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So What If Tiger Woods Told a Little White Lie?

Yahoo Contributor Network

COMMENTARY | Amid the seemingly daily brewing political scandals in Washington involving the Obama administration, the oft-asked questions from the Right are: What did President Obama know, and when did he know it?

That's the same question being asked of Tiger Woods since the second hole on Saturday in the third round of The Players Championship. Unlike the answers about Benghazi and the IRS, the truth of the Woods riddle isn't all that important.

Woods and playing partner Sergio Garcia had hit their tee shots to the par-5 second at TPC Sawgrass. Garcia found the right fairway, while Woods pulled his ball into the pine straw and trees on the left.

Garcia was to play first, further from the hole than Woods. The Spaniard went through his routine, then struck the shot. It flared right, way right. Garcia glanced left immediately at Woods and the crowd gathered around him. They were cheering -- not because Garcia's next shot would be from a precarious position, but because Woods had pulled his fairway wood again to attempt a hero shot by going for the green with a massive hook.

After play ended on Saturday due to darkness, Garcia accused Woods of making his decision at precisely the moment he was ready to hit his second shot.

"I wouldn't say (Tiger) didn't see that I was ready, but you do have a feel when the other guy is going to hit," Garcia said. "Right as I was on top of the backswing, he pulled a 5-wood or 3-wood out of the rough and, obviously, everybody started screaming, so that didn't help very much."

Woods laughed off the accusation, claiming the volunteer tournament marshals on the hole told him Garcia had already hit.

"The marshals, they told me he already hit, so I pulled a club and was getting ready to play my shot, and then I hear his comments afterward and it's not real surprising that he's complaining about something," Woods said.

Garcia did not relent with his accusations, but eventually relented his charge at Woods and for a second Players title. Hitting two balls in the water at the island-green, par-3 17th ruined Garcia's chances. A wet tee ball at the last further embarrassed him. Woods won the tournament, the last laugh and the $1.71 million first-place check.

The world No. 1 may have lost the war of words, however.

Sports Illustrated's Michael Bamberger spoke with two marshals at that hole on Day 3 in an effort to corroborate Woods' version of the events. Neither marshal did.

One marshal, Gary Anderson, said, "He didn't ask us nothing, and we didn't say nothing. We're told not to talk to the players."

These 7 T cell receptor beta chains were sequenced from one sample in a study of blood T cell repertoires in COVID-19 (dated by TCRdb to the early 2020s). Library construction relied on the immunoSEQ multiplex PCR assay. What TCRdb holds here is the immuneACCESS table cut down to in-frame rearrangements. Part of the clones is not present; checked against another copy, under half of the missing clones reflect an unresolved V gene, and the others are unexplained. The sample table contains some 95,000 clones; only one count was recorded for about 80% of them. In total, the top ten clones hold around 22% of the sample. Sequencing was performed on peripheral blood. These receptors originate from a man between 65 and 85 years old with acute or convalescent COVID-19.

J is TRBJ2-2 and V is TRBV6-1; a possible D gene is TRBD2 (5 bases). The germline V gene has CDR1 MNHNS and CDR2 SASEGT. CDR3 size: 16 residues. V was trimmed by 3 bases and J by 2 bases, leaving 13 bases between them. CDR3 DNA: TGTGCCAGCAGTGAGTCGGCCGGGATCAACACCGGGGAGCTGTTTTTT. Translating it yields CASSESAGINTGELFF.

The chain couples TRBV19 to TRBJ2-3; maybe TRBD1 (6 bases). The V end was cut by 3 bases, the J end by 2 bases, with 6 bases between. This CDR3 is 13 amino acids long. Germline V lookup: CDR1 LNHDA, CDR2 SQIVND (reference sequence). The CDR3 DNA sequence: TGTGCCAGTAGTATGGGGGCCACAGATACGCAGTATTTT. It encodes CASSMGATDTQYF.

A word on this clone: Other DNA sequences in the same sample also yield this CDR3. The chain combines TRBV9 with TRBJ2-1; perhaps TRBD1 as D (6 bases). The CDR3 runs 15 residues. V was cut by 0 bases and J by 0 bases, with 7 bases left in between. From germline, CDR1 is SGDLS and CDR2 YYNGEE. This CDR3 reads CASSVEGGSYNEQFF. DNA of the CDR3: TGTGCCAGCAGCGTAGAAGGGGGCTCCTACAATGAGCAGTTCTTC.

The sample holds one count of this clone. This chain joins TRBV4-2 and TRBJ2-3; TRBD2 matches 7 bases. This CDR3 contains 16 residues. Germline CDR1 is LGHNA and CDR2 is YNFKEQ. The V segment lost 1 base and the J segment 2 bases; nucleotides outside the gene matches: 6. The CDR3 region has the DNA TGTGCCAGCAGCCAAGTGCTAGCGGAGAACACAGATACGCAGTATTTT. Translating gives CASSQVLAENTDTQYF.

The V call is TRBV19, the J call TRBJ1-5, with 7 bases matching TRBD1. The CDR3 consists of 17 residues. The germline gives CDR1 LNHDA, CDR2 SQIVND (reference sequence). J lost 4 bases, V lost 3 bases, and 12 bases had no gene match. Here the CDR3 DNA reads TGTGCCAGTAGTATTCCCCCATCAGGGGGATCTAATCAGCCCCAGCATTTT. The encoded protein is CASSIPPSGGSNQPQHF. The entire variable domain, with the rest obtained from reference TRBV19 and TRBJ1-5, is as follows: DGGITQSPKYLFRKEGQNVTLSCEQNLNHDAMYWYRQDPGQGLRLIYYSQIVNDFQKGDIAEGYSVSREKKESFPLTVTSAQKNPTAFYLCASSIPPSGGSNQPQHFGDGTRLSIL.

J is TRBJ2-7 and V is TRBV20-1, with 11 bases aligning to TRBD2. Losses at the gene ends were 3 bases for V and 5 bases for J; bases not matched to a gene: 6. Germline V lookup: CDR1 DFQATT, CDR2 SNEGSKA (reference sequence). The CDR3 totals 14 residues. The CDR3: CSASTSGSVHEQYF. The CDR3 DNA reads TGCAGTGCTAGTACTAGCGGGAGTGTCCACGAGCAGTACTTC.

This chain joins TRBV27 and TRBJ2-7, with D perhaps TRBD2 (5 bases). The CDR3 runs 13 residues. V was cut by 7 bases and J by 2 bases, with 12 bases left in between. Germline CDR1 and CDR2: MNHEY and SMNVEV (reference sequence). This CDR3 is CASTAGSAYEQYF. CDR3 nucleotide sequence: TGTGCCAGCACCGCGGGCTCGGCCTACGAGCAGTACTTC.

John North, chief marshal for the first three holes at the Stadium Course that week, was on the scene to protect Woods' ball from spectators.

"Nothing was said to us and we certainly said nothing to him," North said. "I was disappointed to hear him make those remarks. We're there to help the players and enhance the experience of the fans. He was saying what was good for him. It lacked character."

OK, so Tiger was caught red-handed in a lie and an act of gamesmanship. Is that what cost Garcia the championship? No, it was coming up a half-club short at the penultimate hole of the tournament...twice.

Woods may have been less than truthful about the timing of pulling a fairway wood. So what? At most big golf tournaments, players are subject to the cheers of galleries at adjacent holes as their competition does what they do best. The roars at the Masters are louder and actually helps players -- they're instructive of what's unfolding elsewhere at Augusta National.

Besides, turnabout is fair play. Garcia could have done something similar to Woods for the next 16 holes over Saturday and Sunday morning. Instead, El Nino lived up to his nickname, bottling up his angst toward Woods until the end of play, then blurting it out to the media to stir up controversy.

It's not that Garcia didn't have a legit gripe with how Woods acted, but that he had better recourse than to whine about it. When Woods tried to game Y.E. Yang at Hazeltine in the '09 PGA Championship, the South Korean didn't complain. He just beat Woods for what mattered most to him.

To put this all into perspective, however, it might be best to reflect on a day almost six months to the day after Yang dead-lifted his golf bag in celebration of a major upset.

On Feb. 20, 2010, Woods spoke from the clubhouse at TPC Sawgrass to deliver a tightly controlled apology to his now-ex-wife Elin Nordegren, children, friends and fans for prolific infidelity. That day, Woods said simply, "I had affairs. I cheated."

He also implored his fans a chance to regain their support some day, saying, "I ask you to find room in your heart to one day believe in me again."

With four wins this season, it's easy to believe in Woods' talent again. This incident may make it tougher to believe in the details Woods fills in as to how he wins, but that's neither here nor there to most fans.

Besides, if there's anything for Sergio -- or the field -- to complain about, it's Woods' drop at the 14th hole in the final round.

Ryan Ballengee is a Washington, D.C.-based golf writer. His work has appeared on multiple digital outlets, including NBC Sports and Golf Channel. Follow him on Twitter @RyanBallengee.

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